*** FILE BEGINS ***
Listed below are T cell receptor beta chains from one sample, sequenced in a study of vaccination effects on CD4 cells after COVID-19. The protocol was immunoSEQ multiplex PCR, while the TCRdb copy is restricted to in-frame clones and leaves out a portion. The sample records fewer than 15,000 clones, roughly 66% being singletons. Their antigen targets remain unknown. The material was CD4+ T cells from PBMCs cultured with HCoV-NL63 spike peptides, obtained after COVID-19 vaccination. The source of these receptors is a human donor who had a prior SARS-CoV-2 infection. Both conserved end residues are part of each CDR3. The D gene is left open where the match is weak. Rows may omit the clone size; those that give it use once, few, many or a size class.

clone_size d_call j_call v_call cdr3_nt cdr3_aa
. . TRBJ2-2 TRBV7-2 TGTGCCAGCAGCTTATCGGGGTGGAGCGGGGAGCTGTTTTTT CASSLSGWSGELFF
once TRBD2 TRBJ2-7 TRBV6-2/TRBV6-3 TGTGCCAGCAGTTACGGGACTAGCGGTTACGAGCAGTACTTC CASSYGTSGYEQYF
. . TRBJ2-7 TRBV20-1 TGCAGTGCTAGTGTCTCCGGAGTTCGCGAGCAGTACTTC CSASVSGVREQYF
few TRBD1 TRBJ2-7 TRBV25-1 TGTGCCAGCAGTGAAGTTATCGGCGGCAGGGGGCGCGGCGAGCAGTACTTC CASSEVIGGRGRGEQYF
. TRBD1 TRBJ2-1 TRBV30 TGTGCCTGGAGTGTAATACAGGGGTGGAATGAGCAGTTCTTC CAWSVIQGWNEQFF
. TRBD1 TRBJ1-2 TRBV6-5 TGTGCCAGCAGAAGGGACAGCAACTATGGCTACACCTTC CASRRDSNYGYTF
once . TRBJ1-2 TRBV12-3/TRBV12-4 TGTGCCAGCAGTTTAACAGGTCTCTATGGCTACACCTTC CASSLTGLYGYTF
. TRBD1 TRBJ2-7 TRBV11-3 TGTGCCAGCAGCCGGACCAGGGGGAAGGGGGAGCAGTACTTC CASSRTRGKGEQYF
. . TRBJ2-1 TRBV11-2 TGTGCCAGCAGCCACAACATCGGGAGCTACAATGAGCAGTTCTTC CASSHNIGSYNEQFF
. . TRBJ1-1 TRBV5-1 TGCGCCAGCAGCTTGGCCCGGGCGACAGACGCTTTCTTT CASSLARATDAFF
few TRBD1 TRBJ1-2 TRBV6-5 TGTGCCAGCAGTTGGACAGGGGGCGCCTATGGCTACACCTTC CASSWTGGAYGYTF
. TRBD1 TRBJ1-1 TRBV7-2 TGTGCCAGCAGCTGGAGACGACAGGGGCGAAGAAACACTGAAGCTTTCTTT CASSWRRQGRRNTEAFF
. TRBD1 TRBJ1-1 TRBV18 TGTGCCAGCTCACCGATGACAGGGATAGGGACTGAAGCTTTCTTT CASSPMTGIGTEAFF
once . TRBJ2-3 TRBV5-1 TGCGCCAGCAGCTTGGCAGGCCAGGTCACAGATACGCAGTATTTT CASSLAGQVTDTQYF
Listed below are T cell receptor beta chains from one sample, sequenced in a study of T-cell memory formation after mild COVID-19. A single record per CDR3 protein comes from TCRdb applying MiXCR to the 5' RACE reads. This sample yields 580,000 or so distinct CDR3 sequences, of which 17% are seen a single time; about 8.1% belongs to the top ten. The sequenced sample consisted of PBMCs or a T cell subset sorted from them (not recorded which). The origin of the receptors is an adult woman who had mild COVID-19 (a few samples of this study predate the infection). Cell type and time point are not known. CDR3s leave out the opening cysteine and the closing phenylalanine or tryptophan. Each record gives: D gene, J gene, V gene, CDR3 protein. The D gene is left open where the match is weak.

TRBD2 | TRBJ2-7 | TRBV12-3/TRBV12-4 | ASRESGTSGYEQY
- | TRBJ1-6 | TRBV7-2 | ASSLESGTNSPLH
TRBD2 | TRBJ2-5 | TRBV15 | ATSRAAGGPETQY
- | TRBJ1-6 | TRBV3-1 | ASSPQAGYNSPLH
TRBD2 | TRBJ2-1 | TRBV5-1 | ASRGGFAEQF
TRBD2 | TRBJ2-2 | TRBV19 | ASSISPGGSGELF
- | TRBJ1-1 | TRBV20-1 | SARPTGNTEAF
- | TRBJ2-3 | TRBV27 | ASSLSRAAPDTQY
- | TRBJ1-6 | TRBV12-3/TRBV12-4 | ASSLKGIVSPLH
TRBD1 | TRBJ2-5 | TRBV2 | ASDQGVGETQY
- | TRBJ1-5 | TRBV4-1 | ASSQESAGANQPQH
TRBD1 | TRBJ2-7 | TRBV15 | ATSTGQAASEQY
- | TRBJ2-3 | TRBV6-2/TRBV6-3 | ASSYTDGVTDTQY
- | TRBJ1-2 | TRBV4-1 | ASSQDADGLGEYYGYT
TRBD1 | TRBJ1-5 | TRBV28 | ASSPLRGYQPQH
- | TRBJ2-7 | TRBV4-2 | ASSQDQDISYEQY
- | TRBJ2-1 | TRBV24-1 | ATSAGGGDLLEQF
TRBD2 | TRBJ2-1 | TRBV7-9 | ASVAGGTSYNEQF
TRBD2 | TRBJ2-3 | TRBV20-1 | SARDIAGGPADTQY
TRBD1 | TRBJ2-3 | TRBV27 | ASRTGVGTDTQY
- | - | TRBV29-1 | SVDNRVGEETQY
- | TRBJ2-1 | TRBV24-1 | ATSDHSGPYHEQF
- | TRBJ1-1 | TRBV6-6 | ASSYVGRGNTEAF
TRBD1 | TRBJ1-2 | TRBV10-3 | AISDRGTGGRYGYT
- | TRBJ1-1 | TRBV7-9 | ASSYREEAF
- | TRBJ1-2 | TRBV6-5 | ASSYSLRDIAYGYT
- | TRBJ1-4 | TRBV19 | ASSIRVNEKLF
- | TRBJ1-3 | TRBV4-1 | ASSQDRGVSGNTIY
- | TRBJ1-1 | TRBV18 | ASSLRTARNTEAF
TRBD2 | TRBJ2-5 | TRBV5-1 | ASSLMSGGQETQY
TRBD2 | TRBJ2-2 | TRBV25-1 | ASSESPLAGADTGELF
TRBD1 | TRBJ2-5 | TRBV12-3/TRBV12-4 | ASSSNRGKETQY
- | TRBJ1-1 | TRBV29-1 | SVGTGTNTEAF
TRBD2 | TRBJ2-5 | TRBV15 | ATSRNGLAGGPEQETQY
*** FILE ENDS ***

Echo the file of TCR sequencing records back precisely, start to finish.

Listed below are T cell receptor beta chains from one sample, sequenced in a study of vaccination effects on CD4 cells after COVID-19. The protocol was immunoSEQ multiplex PCR, while the TCRdb copy is restricted to in-frame clones and leaves out a portion. The sample records fewer than 15,000 clones, roughly 66% being singletons. Their antigen targets remain unknown. The material was CD4+ T cells from PBMCs cultured with HCoV-NL63 spike peptides, obtained after COVID-19 vaccination. The source of these receptors is a human donor who had a prior SARS-CoV-2 infection. Both conserved end residues are part of each CDR3. The D gene is left open where the match is weak. Rows may omit the clone size; those that give it use once, few, many or a size class.

clone_size d_call j_call v_call cdr3_nt cdr3_aa
. . TRBJ2-2 TRBV7-2 TGTGCCAGCAGCTTATCGGGGTGGAGCGGGGAGCTGTTTTTT CASSLSGWSGELFF
once TRBD2 TRBJ2-7 TRBV6-2/TRBV6-3 TGTGCCAGCAGTTACGGGACTAGCGGTTACGAGCAGTACTTC CASSYGTSGYEQYF
. . TRBJ2-7 TRBV20-1 TGCAGTGCTAGTGTCTCCGGAGTTCGCGAGCAGTACTTC CSASVSGVREQYF
few TRBD1 TRBJ2-7 TRBV25-1 TGTGCCAGCAGTGAAGTTATCGGCGGCAGGGGGCGCGGCGAGCAGTACTTC CASSEVIGGRGRGEQYF
. TRBD1 TRBJ2-1 TRBV30 TGTGCCTGGAGTGTAATACAGGGGTGGAATGAGCAGTTCTTC CAWSVIQGWNEQFF
. TRBD1 TRBJ1-2 TRBV6-5 TGTGCCAGCAGAAGGGACAGCAACTATGGCTACACCTTC CASRRDSNYGYTF
once . TRBJ1-2 TRBV12-3/TRBV12-4 TGTGCCAGCAGTTTAACAGGTCTCTATGGCTACACCTTC CASSLTGLYGYTF
. TRBD1 TRBJ2-7 TRBV11-3 TGTGCCAGCAGCCGGACCAGGGGGAAGGGGGAGCAGTACTTC CASSRTRGKGEQYF
. . TRBJ2-1 TRBV11-2 TGTGCCAGCAGCCACAACATCGGGAGCTACAATGAGCAGTTCTTC CASSHNIGSYNEQFF
. . TRBJ1-1 TRBV5-1 TGCGCCAGCAGCTTGGCCCGGGCGACAGACGCTTTCTTT CASSLARATDAFF
few TRBD1 TRBJ1-2 TRBV6-5 TGTGCCAGCAGTTGGACAGGGGGCGCCTATGGCTACACCTTC CASSWTGGAYGYTF
. TRBD1 TRBJ1-1 TRBV7-2 TGTGCCAGCAGCTGGAGACGACAGGGGCGAAGAAACACTGAAGCTTTCTTT CASSWRRQGRRNTEAFF
. TRBD1 TRBJ1-1 TRBV18 TGTGCCAGCTCACCGATGACAGGGATAGGGACTGAAGCTTTCTTT CASSPMTGIGTEAFF
once . TRBJ2-3 TRBV5-1 TGCGCCAGCAGCTTGGCAGGCCAGGTCACAGATACGCAGTATTTT CASSLAGQVTDTQYF
Listed below are T cell receptor beta chains from one sample, sequenced in a study of T-cell memory formation after mild COVID-19. A single record per CDR3 protein comes from TCRdb applying MiXCR to the 5' RACE reads. This sample yields 580,000 or so distinct CDR3 sequences, of which 17% are seen a single time; about 8.1% belongs to the top ten. The sequenced sample consisted of PBMCs or a T cell subset sorted from them (not recorded which). The origin of the receptors is an adult woman who had mild COVID-19 (a few samples of this study predate the infection). Cell type and time point are not known. CDR3s leave out the opening cysteine and the closing phenylalanine or tryptophan. Each record gives: D gene, J gene, V gene, CDR3 protein. The D gene is left open where the match is weak.

TRBD2 | TRBJ2-7 | TRBV12-3/TRBV12-4 | ASRESGTSGYEQY
- | TRBJ1-6 | TRBV7-2 | ASSLESGTNSPLH
TRBD2 | TRBJ2-5 | TRBV15 | ATSRAAGGPETQY
- | TRBJ1-6 | TRBV3-1 | ASSPQAGYNSPLH
TRBD2 | TRBJ2-1 | TRBV5-1 | ASRGGFAEQF
TRBD2 | TRBJ2-2 | TRBV19 | ASSISPGGSGELF
- | TRBJ1-1 | TRBV20-1 | SARPTGNTEAF
- | TRBJ2-3 | TRBV27 | ASSLSRAAPDTQY
- | TRBJ1-6 | TRBV12-3/TRBV12-4 | ASSLKGIVSPLH
TRBD1 | TRBJ2-5 | TRBV2 | ASDQGVGETQY
- | TRBJ1-5 | TRBV4-1 | ASSQESAGANQPQH
TRBD1 | TRBJ2-7 | TRBV15 | ATSTGQAASEQY
- | TRBJ2-3 | TRBV6-2/TRBV6-3 | ASSYTDGVTDTQY
- | TRBJ1-2 | TRBV4-1 | ASSQDADGLGEYYGYT
TRBD1 | TRBJ1-5 | TRBV28 | ASSPLRGYQPQH
- | TRBJ2-7 | TRBV4-2 | ASSQDQDISYEQY
- | TRBJ2-1 | TRBV24-1 | ATSAGGGDLLEQF
TRBD2 | TRBJ2-1 | TRBV7-9 | ASVAGGTSYNEQF
TRBD2 | TRBJ2-3 | TRBV20-1 | SARDIAGGPADTQY
TRBD1 | TRBJ2-3 | TRBV27 | ASRTGVGTDTQY
- | - | TRBV29-1 | SVDNRVGEETQY
- | TRBJ2-1 | TRBV24-1 | ATSDHSGPYHEQF
- | TRBJ1-1 | TRBV6-6 | ASSYVGRGNTEAF
TRBD1 | TRBJ1-2 | TRBV10-3 | AISDRGTGGRYGYT
- | TRBJ1-1 | TRBV7-9 | ASSYREEAF
- | TRBJ1-2 | TRBV6-5 | ASSYSLRDIAYGYT
- | TRBJ1-4 | TRBV19 | ASSIRVNEKLF
- | TRBJ1-3 | TRBV4-1 | ASSQDRGVSGNTIY
- | TRBJ1-1 | TRBV18 | ASSLRTARNTEAF
TRBD2 | TRBJ2-5 | TRBV5-1 | ASSLMSGGQETQY
TRBD2 | TRBJ2-2 | TRBV25-1 | ASSESPLAGADTGELF
TRBD1 | TRBJ2-5 | TRBV12-3/TRBV12-4 | ASSSNRGKETQY
- | TRBJ1-1 | TRBV29-1 | SVGTGTNTEAF
TRBD2 | TRBJ2-5 | TRBV15 | ATSRNGLAGGPEQETQY